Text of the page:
• Managing the white water of organizational change (Randy White)
  • Improving employees’ sense of worth and value (Gary Latham)
  • Learning how to learn (Kerry Bunker)
learning definitions
Learning Definitions
  • Organizational learning:
    • A system of actions, actor, symbols and processes that enables an organization to transform information into valued knowledge which in turn increases its long-run adaptive capacity
  • Training:
    • A formal procedure for acquiring the knowledge, values, skills or abilities that are required for successful performance in a job or occupation
  • Professional development:
    • The process by which one undertakes personal improvements to achieve career plans or goals
single loop and double loop learning
Single-Loop and Double-Loop Learning
  • Single-loop learning:
    • Adjustments made to maintain or to improve organizational performance against a set of values and norms that remain largely unchanged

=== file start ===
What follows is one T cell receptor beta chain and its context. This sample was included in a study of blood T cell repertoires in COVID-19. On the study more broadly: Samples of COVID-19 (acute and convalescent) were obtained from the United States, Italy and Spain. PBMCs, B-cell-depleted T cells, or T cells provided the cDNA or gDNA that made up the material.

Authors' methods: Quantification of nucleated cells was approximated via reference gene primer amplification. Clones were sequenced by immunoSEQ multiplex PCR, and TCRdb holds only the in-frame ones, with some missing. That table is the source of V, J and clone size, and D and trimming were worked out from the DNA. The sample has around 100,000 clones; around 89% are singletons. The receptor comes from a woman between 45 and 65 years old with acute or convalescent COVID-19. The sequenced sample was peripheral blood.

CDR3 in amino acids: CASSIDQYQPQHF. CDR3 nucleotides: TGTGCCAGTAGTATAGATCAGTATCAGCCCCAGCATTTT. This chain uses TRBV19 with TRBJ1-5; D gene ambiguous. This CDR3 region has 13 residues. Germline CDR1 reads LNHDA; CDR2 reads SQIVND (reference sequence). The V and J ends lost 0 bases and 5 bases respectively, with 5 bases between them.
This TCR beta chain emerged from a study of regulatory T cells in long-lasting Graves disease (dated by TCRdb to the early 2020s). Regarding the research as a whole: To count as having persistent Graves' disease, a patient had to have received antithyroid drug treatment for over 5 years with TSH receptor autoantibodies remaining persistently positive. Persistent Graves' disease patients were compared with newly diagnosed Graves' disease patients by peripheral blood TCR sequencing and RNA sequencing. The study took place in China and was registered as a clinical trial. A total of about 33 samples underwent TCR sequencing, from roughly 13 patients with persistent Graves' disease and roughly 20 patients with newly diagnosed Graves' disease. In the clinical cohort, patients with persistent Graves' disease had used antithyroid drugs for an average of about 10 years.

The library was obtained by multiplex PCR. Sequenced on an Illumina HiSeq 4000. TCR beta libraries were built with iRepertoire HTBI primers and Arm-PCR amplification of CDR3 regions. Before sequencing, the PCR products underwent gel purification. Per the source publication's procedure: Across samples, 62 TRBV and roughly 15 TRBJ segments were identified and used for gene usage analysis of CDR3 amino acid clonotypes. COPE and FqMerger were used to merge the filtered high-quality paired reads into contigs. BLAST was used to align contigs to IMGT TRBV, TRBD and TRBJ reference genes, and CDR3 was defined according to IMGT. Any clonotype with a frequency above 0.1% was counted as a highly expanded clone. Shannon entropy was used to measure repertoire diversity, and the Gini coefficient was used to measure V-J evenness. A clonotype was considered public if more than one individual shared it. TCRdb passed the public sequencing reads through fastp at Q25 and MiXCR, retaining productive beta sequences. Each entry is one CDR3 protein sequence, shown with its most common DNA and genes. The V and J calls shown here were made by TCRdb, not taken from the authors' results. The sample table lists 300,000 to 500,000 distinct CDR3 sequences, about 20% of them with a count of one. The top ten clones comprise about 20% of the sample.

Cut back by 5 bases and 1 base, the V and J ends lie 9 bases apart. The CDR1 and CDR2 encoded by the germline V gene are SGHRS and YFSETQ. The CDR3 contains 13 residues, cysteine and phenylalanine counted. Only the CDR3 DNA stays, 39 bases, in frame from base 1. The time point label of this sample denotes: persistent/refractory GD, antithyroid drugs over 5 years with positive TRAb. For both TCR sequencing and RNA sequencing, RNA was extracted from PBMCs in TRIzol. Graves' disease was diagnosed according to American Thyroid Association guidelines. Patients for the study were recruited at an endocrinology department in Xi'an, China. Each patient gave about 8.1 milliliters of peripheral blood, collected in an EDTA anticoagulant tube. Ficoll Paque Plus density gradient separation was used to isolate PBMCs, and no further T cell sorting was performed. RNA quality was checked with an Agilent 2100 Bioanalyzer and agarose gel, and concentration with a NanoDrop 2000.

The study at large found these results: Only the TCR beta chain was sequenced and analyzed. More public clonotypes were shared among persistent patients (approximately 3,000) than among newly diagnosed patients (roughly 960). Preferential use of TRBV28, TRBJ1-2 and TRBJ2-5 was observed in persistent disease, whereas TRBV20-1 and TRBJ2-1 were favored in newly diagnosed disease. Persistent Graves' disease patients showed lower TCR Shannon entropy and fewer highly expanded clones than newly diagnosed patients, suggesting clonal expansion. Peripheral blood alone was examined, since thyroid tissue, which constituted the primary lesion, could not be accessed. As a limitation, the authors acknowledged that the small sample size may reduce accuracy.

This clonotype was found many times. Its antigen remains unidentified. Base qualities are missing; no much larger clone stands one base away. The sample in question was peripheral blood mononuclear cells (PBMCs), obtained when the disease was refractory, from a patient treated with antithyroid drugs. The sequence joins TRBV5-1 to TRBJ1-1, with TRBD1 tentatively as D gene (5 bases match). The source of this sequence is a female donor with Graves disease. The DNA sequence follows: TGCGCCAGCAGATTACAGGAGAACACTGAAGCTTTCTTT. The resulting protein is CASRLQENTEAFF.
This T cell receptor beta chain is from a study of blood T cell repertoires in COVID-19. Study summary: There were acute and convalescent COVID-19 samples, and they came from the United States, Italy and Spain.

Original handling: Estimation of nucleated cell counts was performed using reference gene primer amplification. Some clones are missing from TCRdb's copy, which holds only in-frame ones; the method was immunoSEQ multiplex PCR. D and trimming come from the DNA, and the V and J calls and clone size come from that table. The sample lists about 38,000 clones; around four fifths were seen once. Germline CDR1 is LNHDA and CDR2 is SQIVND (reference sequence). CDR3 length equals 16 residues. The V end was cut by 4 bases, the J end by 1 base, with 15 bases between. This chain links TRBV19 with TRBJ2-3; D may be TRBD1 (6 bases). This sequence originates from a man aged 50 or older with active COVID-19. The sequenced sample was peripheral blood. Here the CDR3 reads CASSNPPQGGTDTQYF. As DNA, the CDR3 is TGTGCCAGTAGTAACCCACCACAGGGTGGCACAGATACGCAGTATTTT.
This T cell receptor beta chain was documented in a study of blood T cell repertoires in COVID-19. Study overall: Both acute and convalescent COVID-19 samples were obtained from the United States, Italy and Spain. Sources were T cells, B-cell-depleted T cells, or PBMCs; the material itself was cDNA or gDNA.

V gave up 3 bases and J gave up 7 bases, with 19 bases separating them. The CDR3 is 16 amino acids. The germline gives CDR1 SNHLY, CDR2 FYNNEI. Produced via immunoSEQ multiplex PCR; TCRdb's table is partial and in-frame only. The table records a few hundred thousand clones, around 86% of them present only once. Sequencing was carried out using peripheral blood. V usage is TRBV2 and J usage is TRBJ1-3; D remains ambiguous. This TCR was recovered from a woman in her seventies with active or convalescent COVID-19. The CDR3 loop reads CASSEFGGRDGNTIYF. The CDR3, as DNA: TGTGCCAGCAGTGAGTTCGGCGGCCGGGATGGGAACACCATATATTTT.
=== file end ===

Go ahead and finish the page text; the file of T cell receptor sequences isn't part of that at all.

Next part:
• Example: Addressing a values and ethics issue with an employee in order to correct behaviour, to reprimand if required, and to enhance effectiveness and performance
  • Double-loop learning:
    • Changes made to both correct performance and to validate underlying assumptions for further learning and adaptation
    • Example: Exploring the supervisory relationship of the employee, examining the orientation and basic training provided, looking for related trends, identifying what the organization has learned as a result
when do organizations fail to learn
When Do Organizations Fail to Learn?
  • Failure to acquire new knowledge
  • Failure to act, to experiment
  • Failure to share information
  • Failure to test and retest basic assumptions
  • Failure to capture knowledge and know-how from people exiting the OPS
  • Failure to adapt, to innovate, and to strive for excellence
managing risk in the ops
Managing Risk in the OPS
  • We need to help educate OPSers about what managing risk and serving in the public sector means
  • Organizational cultures need to value diverse thinking and experimentation
  • People need to be able to critically challenge the status quo
  • We need to be open to new ways of doing things
  • People need to see their senior leaders as role models
  • Systems and processes need to be put in place to encourage and reward good risk management
  • We need to be able to maximize our successes and minimize our failures while learning from our mistakes
today s key message again
Today’s Key Message: Again